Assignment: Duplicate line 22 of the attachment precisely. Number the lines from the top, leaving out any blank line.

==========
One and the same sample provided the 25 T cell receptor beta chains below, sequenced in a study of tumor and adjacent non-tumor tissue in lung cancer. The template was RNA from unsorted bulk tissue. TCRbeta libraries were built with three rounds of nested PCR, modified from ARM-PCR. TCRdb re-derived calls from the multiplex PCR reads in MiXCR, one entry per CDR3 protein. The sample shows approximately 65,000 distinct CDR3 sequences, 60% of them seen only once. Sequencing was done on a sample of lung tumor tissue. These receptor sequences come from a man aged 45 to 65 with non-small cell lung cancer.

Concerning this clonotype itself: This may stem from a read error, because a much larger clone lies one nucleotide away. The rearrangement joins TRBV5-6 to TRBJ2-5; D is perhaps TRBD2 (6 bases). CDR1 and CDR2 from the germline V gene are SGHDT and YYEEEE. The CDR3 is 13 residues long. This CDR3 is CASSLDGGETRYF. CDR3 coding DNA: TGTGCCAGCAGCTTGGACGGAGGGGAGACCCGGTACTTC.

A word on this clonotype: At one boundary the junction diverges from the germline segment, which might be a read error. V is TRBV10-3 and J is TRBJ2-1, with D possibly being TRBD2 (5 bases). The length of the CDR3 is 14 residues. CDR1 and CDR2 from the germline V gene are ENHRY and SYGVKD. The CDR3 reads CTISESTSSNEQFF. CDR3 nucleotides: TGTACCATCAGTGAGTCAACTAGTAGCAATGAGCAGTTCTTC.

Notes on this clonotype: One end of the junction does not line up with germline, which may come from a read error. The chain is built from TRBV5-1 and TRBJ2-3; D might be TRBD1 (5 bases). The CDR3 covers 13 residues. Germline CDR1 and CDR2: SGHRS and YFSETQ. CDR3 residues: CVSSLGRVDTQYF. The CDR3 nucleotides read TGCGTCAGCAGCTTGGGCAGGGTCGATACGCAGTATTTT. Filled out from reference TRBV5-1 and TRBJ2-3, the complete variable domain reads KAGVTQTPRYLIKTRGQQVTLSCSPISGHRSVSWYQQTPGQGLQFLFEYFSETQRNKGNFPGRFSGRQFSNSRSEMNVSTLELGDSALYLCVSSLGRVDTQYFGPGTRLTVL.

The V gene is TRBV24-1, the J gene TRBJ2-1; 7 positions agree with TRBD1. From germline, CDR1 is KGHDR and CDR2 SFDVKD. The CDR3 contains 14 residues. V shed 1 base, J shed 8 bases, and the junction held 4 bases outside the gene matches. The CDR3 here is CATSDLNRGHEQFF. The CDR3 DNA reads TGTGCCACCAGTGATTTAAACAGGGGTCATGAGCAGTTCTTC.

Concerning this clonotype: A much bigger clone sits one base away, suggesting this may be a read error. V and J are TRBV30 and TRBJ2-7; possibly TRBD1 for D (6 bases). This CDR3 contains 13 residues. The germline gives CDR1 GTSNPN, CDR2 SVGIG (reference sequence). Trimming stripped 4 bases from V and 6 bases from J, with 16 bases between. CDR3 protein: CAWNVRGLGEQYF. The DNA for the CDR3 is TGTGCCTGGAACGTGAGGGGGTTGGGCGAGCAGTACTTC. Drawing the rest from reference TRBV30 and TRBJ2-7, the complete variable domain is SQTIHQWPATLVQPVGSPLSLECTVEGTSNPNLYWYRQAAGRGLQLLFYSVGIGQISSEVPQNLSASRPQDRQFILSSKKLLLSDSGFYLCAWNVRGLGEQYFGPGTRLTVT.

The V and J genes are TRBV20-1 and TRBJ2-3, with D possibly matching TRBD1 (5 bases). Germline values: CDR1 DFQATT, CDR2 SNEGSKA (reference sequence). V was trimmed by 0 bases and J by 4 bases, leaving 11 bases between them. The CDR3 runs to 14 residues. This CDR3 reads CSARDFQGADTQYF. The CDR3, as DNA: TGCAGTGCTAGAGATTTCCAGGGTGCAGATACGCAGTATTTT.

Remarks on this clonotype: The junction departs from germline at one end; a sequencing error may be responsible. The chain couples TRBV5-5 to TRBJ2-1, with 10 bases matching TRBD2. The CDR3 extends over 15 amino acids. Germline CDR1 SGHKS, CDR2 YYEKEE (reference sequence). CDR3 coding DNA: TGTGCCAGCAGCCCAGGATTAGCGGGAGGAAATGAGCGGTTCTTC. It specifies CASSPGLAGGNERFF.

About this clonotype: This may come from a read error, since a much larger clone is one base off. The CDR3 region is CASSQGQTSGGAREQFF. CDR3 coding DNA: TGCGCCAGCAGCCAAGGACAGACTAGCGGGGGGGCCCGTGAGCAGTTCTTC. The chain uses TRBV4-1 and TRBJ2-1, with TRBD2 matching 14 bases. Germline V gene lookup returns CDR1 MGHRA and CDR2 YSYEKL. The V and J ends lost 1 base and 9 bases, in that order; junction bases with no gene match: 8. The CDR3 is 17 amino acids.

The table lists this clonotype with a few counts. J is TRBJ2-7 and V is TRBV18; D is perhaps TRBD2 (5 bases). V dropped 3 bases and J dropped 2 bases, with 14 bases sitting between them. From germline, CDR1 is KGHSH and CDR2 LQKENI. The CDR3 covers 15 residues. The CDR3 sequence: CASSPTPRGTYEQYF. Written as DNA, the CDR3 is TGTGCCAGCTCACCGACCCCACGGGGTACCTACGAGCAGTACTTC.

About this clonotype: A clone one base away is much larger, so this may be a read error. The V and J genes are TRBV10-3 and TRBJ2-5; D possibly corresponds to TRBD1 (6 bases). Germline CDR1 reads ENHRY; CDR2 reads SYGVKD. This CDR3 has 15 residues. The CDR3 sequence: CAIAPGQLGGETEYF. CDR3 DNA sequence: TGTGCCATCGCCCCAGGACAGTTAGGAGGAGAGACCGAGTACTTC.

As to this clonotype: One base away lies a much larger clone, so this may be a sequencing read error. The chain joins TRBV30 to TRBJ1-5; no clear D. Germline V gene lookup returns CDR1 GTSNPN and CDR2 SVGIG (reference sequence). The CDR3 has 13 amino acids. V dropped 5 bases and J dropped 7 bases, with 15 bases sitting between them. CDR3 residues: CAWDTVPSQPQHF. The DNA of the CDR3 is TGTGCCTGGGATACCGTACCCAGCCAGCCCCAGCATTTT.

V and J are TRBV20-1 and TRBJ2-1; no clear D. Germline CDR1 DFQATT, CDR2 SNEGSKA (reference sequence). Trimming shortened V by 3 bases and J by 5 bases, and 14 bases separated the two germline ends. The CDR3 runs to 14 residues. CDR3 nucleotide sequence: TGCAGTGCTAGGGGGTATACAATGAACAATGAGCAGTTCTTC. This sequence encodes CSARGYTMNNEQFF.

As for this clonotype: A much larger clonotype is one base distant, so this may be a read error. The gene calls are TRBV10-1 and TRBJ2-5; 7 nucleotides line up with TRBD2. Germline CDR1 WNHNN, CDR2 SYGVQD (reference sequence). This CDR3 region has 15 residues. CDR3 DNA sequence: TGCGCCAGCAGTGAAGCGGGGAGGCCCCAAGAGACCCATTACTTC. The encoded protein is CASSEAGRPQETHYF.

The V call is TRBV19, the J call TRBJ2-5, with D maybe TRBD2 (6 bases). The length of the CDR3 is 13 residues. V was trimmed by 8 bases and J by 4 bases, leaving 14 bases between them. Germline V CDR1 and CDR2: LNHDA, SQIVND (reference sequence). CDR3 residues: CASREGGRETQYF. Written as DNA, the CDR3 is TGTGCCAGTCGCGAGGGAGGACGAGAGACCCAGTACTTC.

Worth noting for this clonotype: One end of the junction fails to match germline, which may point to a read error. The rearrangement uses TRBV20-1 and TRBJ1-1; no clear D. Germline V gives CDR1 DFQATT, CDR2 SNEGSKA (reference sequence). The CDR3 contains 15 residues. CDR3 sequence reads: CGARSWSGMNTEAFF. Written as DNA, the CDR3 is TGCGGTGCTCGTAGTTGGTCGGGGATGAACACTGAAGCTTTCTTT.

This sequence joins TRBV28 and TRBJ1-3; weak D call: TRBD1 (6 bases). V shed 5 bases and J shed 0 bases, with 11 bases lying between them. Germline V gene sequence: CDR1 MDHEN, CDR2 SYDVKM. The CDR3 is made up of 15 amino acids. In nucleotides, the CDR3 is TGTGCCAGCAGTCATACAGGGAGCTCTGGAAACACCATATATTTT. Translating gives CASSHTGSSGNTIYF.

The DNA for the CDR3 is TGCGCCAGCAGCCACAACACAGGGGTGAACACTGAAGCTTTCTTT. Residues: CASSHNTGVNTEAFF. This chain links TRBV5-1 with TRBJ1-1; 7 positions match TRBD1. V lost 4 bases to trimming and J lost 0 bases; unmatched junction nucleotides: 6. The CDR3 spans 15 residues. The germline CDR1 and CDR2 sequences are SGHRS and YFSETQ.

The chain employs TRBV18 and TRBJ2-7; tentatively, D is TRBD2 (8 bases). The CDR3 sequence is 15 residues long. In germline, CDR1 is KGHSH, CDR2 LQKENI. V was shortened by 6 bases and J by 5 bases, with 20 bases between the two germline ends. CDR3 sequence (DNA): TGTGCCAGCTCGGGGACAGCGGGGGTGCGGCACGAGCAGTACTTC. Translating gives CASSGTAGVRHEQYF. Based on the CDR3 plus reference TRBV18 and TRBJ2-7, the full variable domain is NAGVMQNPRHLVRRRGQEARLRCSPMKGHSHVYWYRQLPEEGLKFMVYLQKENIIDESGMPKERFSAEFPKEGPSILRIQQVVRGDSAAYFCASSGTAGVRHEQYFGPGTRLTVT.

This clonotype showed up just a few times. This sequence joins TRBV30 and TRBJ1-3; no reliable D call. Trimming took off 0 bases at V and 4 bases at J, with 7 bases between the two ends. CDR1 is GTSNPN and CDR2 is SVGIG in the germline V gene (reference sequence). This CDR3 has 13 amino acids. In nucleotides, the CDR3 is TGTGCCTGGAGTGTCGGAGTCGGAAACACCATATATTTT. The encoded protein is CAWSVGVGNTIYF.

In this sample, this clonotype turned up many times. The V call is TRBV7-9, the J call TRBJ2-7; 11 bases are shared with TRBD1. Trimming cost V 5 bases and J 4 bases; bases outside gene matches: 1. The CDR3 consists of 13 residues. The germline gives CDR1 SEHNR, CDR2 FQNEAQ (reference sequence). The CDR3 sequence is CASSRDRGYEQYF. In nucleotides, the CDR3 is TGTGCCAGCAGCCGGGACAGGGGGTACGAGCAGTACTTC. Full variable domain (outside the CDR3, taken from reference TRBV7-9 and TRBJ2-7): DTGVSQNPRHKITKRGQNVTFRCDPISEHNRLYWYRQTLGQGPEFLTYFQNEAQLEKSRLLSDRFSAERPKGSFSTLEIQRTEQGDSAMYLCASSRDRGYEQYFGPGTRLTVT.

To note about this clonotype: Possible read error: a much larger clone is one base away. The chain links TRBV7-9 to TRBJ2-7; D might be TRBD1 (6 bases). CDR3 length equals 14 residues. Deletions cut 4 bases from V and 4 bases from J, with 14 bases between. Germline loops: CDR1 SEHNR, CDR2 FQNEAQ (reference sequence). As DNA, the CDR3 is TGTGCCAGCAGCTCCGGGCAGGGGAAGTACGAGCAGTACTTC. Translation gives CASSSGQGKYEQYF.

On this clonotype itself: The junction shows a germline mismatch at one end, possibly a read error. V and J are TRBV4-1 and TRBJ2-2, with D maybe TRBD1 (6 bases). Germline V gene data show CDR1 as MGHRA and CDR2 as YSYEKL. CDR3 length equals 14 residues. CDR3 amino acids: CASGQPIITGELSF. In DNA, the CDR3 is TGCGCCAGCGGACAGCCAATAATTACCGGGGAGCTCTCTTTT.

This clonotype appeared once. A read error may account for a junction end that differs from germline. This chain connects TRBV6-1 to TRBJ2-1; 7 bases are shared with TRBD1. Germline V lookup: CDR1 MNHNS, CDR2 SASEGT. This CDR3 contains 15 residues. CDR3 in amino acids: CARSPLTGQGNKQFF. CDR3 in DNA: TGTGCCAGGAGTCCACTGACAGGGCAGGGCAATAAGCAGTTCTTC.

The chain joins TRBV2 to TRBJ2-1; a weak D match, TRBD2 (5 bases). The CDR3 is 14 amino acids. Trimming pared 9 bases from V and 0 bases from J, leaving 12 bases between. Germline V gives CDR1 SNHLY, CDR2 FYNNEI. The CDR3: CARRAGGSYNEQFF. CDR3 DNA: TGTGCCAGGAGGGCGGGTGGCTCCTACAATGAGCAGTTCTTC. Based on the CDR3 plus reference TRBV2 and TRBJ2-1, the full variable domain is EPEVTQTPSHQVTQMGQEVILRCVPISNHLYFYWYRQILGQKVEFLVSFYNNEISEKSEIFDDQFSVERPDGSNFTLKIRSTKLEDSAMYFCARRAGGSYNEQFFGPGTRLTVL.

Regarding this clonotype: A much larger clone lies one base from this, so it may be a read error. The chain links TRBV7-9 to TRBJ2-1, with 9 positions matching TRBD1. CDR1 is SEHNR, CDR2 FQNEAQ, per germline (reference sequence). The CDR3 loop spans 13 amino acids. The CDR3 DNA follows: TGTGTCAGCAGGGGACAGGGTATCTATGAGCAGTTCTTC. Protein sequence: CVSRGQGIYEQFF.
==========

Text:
To note about this clonotype: Possible read error: a much larger clone is one base away. The chain links TRBV7-9 to TRBJ2-7; D might be TRBD1 (6 bases). CDR3 length equals 14 residues. Deletions cut 4 bases from V and 4 bases from J, with 14 bases between. Germline loops: CDR1 SEHNR, CDR2 FQNEAQ (reference sequence). As DNA, the CDR3 is TGTGCCAGCAGCTCCGGGCAGGGGAAGTACGAGCAGTACTTC. Translation gives CASSSGQGKYEQYF.